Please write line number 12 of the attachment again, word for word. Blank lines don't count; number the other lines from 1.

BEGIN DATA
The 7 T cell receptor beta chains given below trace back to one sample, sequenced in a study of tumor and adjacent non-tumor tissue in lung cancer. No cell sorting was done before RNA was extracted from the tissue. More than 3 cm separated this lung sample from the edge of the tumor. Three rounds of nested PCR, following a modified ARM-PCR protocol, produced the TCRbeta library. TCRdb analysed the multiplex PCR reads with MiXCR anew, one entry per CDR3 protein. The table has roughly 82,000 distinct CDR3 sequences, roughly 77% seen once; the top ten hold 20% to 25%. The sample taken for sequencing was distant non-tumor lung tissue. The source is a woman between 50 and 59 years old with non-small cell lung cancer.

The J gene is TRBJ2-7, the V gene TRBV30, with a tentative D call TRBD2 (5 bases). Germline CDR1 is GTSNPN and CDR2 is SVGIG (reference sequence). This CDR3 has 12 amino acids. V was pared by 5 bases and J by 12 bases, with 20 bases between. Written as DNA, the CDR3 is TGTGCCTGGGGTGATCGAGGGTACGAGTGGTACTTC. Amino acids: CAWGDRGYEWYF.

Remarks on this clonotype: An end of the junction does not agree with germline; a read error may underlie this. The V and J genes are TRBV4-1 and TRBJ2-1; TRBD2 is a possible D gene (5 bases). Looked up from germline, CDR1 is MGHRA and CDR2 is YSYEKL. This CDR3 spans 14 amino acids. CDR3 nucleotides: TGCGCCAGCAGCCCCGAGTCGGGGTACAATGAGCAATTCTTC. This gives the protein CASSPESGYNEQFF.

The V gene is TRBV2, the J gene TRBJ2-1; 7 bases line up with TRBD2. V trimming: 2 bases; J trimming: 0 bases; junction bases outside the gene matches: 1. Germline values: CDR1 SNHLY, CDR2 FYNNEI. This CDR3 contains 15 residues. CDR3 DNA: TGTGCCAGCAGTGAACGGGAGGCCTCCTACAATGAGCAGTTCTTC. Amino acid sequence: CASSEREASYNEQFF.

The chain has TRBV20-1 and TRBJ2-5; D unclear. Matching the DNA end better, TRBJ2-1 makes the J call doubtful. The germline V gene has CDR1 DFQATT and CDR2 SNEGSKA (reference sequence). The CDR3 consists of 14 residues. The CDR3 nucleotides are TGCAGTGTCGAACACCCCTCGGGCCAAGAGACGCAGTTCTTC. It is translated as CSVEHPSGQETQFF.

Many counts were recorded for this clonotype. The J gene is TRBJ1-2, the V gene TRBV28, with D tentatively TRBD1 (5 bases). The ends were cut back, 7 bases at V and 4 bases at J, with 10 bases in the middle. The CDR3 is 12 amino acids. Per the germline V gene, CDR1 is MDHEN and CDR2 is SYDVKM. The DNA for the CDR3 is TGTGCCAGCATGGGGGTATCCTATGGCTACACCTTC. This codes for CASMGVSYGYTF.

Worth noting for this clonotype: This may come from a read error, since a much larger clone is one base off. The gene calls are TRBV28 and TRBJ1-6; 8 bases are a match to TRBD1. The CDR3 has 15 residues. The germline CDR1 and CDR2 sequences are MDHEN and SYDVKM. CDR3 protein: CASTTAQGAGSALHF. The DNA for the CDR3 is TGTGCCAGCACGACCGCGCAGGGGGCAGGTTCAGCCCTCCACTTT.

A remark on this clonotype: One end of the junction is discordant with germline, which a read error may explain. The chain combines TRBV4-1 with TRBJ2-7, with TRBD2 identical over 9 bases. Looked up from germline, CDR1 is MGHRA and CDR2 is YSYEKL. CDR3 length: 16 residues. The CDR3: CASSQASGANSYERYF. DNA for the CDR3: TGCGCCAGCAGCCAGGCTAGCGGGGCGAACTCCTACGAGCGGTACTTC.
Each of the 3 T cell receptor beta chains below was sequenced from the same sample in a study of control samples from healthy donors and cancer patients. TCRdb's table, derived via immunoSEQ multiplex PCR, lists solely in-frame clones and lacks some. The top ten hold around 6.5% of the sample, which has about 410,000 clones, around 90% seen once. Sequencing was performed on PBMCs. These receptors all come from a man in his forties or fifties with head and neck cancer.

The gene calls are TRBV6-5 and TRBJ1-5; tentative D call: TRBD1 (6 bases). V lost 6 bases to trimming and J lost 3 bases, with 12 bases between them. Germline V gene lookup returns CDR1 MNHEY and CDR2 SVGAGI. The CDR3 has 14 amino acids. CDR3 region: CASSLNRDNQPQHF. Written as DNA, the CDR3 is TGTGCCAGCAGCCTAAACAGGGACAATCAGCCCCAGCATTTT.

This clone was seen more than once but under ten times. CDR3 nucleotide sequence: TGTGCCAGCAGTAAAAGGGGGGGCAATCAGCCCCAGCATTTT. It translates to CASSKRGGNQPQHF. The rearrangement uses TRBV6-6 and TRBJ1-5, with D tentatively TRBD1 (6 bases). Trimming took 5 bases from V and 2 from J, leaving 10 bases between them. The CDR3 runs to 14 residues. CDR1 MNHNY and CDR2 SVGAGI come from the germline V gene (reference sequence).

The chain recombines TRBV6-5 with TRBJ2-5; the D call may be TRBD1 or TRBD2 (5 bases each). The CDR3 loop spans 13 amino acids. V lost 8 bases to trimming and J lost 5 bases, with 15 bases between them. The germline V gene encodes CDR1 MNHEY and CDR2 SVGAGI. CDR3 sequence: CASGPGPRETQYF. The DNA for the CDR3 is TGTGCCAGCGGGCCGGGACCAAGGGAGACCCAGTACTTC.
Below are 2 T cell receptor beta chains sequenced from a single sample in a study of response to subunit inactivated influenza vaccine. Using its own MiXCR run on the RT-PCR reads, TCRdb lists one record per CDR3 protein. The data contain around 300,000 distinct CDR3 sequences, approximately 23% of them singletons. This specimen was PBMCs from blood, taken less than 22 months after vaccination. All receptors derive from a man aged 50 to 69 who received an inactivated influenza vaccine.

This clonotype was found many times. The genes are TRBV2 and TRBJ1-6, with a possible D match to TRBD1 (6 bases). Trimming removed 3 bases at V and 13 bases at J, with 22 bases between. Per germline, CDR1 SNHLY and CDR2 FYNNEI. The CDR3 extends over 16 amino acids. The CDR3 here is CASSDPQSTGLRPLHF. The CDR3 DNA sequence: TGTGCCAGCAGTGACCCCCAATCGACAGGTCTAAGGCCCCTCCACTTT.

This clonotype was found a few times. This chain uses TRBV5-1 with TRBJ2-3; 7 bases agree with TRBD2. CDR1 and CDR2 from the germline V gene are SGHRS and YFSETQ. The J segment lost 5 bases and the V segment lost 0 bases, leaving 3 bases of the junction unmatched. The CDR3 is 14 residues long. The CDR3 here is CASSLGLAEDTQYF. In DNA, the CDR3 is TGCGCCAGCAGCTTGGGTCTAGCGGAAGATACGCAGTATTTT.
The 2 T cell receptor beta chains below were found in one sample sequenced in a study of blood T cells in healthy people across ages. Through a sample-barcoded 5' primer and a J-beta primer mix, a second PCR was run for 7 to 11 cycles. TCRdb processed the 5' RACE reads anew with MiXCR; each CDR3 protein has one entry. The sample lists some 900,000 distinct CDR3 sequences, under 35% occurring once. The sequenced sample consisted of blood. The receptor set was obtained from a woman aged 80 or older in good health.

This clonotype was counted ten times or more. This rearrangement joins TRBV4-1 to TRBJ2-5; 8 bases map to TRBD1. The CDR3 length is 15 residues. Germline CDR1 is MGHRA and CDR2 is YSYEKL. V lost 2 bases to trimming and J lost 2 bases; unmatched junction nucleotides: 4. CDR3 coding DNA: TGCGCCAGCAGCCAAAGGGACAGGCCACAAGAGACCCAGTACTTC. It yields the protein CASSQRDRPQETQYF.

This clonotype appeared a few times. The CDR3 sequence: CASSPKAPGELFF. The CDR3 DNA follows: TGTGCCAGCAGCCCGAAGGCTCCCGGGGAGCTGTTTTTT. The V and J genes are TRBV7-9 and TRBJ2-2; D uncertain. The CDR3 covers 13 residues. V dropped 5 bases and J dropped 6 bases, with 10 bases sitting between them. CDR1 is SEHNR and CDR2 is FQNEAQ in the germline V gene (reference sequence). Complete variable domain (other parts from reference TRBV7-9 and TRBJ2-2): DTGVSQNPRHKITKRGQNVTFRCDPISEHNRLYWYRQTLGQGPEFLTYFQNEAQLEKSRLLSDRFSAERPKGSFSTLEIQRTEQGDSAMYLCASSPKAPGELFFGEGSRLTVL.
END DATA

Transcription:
The chain recombines TRBV6-5 with TRBJ2-5; the D call may be TRBD1 or TRBD2 (5 bases each). The CDR3 loop spans 13 amino acids. V lost 8 bases to trimming and J lost 5 bases, with 15 bases between them. The germline V gene encodes CDR1 MNHEY and CDR2 SVGAGI. CDR3 sequence: CASGPGPRETQYF. The DNA for the CDR3 is TGTGCCAGCGGGCCGGGACCAAGGGAGACCCAGTACTTC.